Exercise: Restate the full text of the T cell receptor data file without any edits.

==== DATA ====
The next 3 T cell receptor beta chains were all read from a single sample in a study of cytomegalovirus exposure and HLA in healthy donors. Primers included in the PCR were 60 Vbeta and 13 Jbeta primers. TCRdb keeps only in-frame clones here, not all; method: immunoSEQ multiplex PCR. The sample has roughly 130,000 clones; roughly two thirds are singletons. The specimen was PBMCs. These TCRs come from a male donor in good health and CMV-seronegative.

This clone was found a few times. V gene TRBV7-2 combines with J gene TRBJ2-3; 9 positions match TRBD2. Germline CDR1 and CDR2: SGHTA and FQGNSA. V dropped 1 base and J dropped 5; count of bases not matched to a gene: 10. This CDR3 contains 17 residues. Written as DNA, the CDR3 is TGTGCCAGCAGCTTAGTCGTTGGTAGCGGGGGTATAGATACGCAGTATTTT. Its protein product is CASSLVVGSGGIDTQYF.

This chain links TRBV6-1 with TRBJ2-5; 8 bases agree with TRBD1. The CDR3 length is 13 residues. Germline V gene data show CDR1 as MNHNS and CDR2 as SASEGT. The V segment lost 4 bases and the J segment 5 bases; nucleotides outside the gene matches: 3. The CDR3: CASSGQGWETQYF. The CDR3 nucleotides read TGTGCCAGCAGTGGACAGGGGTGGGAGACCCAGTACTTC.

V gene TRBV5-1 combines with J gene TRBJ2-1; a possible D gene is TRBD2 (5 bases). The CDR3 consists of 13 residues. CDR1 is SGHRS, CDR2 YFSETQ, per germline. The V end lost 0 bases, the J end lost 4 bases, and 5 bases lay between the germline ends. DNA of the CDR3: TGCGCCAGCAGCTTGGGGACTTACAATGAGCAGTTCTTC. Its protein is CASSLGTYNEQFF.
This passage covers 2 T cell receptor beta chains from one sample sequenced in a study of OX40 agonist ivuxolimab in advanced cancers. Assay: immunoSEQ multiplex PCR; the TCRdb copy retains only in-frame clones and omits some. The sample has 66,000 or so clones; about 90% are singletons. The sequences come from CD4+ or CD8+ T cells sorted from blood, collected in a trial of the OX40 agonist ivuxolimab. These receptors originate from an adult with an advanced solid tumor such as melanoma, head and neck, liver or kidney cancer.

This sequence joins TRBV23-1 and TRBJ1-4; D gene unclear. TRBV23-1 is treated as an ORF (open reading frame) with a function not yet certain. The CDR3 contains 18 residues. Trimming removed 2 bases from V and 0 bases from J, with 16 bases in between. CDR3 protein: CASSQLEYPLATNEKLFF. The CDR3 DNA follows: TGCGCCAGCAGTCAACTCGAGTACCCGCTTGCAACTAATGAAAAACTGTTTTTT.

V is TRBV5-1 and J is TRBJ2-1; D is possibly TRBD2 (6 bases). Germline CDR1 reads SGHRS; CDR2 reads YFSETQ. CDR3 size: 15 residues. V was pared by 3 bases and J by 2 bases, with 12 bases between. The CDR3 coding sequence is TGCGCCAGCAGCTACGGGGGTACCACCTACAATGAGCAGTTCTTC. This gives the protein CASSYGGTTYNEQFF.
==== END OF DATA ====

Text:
The next 3 T cell receptor beta chains were all read from a single sample in a study of cytomegalovirus exposure and HLA in healthy donors. Primers included in the PCR were 60 Vbeta and 13 Jbeta primers. TCRdb keeps only in-frame clones here, not all; method: immunoSEQ multiplex PCR. The sample has roughly 130,000 clones; roughly two thirds are singletons. The specimen was PBMCs. These TCRs come from a male donor in good health and CMV-seronegative.

This clone was found a few times. V gene TRBV7-2 combines with J gene TRBJ2-3; 9 positions match TRBD2. Germline CDR1 and CDR2: SGHTA and FQGNSA. V dropped 1 base and J dropped 5; count of bases not matched to a gene: 10. This CDR3 contains 17 residues. Written as DNA, the CDR3 is TGTGCCAGCAGCTTAGTCGTTGGTAGCGGGGGTATAGATACGCAGTATTTT. Its protein product is CASSLVVGSGGIDTQYF.

This chain links TRBV6-1 with TRBJ2-5; 8 bases agree with TRBD1. The CDR3 length is 13 residues. Germline V gene data show CDR1 as MNHNS and CDR2 as SASEGT. The V segment lost 4 bases and the J segment 5 bases; nucleotides outside the gene matches: 3. The CDR3: CASSGQGWETQYF. The CDR3 nucleotides read TGTGCCAGCAGTGGACAGGGGTGGGAGACCCAGTACTTC.

V gene TRBV5-1 combines with J gene TRBJ2-1; a possible D gene is TRBD2 (5 bases). The CDR3 consists of 13 residues. CDR1 is SGHRS, CDR2 YFSETQ, per germline. The V end lost 0 bases, the J end lost 4 bases, and 5 bases lay between the germline ends. DNA of the CDR3: TGCGCCAGCAGCTTGGGGACTTACAATGAGCAGTTCTTC. Its protein is CASSLGTYNEQFF.
This passage covers 2 T cell receptor beta chains from one sample sequenced in a study of OX40 agonist ivuxolimab in advanced cancers. Assay: immunoSEQ multiplex PCR; the TCRdb copy retains only in-frame clones and omits some. The sample has 66,000 or so clones; about 90% are singletons. The sequences come from CD4+ or CD8+ T cells sorted from blood, collected in a trial of the OX40 agonist ivuxolimab. These receptors originate from an adult with an advanced solid tumor such as melanoma, head and neck, liver or kidney cancer.

This sequence joins TRBV23-1 and TRBJ1-4; D gene unclear. TRBV23-1 is treated as an ORF (open reading frame) with a function not yet certain. The CDR3 contains 18 residues. Trimming removed 2 bases from V and 0 bases from J, with 16 bases in between. CDR3 protein: CASSQLEYPLATNEKLFF. The CDR3 DNA follows: TGCGCCAGCAGTCAACTCGAGTACCCGCTTGCAACTAATGAAAAACTGTTTTTT.

V is TRBV5-1 and J is TRBJ2-1; D is possibly TRBD2 (6 bases). Germline CDR1 reads SGHRS; CDR2 reads YFSETQ. CDR3 size: 15 residues. V was pared by 3 bases and J by 2 bases, with 12 bases between. The CDR3 coding sequence is TGCGCCAGCAGCTACGGGGGTACCACCTACAATGAGCAGTTCTTC. This gives the protein CASSYGGTTYNEQFF.